Credits: Todd McFarlane & Brian Holguin (story), Greg Capullo (pencils), Danny Miki w/Todd McFarlane & Chance Wolf (inks), Tom Orzechowski (copy editor & letters), Brian Haberlin & Dan Kemp (colors)
Summary: Unimpressed with Sam and Twitch’s progress so far, Cogliostro leaves them with a file on Al Simmons. Later, he warns Boots that a third force is approaching. Elsewhere, Eddie Beckett is harassed by a mob enforcer who’s heard rumors that Eddie is hoarding “something special.” He leaves Eddie for dead, yet the necroplasm oozes out of Eddie's paper bag and revives him. Eddie is reborn as the Heap. Representing the spirit of the Earth, he soon targets Spawn.
Spawntinuity: The Heap is a long-standing character that goes back to the Golden Age. McFarlane attained the rights after his purchase of Eclipse Comics’ intellectual property. Of course, the character he really wanted to use was Miracleman, but we all know how that turned out.
Production Note: Yes, twenty pages again.
Review: The story opens with the return of that old Todd chestnut…the manila file folder. Yes, Cogliostro, the proper way to deal with two detectives who haven’t gotten around to actually investigating anything in the past five years is to just give them a file with the info you want them to have. Just put the rest of us out of our misery. Maybe one day McFarlane can release a trade paperback of all of the storylines in this book that turn on manila file folders. If you’re facing a genetically engineered mob enforcer, a corrupt bureaucrat, or the KKK, nothing amps up the excitement like a manila file folder.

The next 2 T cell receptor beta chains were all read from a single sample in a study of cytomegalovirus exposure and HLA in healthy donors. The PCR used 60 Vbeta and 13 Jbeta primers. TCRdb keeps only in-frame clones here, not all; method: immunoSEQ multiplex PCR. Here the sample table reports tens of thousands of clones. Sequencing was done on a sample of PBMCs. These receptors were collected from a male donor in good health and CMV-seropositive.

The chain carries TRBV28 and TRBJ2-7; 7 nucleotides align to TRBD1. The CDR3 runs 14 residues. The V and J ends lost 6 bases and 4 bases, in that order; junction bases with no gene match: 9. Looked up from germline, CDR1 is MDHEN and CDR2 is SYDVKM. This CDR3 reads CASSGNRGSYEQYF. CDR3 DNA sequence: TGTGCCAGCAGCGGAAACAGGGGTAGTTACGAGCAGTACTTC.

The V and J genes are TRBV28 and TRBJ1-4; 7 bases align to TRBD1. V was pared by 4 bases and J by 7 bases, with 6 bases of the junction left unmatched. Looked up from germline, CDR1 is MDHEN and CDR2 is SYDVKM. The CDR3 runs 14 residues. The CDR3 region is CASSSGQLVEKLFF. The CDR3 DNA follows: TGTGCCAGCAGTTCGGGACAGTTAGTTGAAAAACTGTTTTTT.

I will say that this issue doesn’t read as if two separate comics were pasted together into one, so it’s an improvement over the previous two installments. Not surprisingly, the book’s just back to more cryptic references and vague hints about the future. This time, the concept of some “final battle” that Spawn is destined to have a role in is revived. Apparently, the creation of the Heap ties into this, making this one of the few times a mysterious hint about the future actually connects to the main story. And, the Heap’s creation even pays off a subplot from the previous issue, making this the fastest McFarlane has ever gotten around to really doing anything. It is a little odd that McFarlane’s chosen to include a monster he bought from another comics company in this title before introducing the new characters created for his toy line, but maybe he feels as if he needs to get his money’s worth out of the character.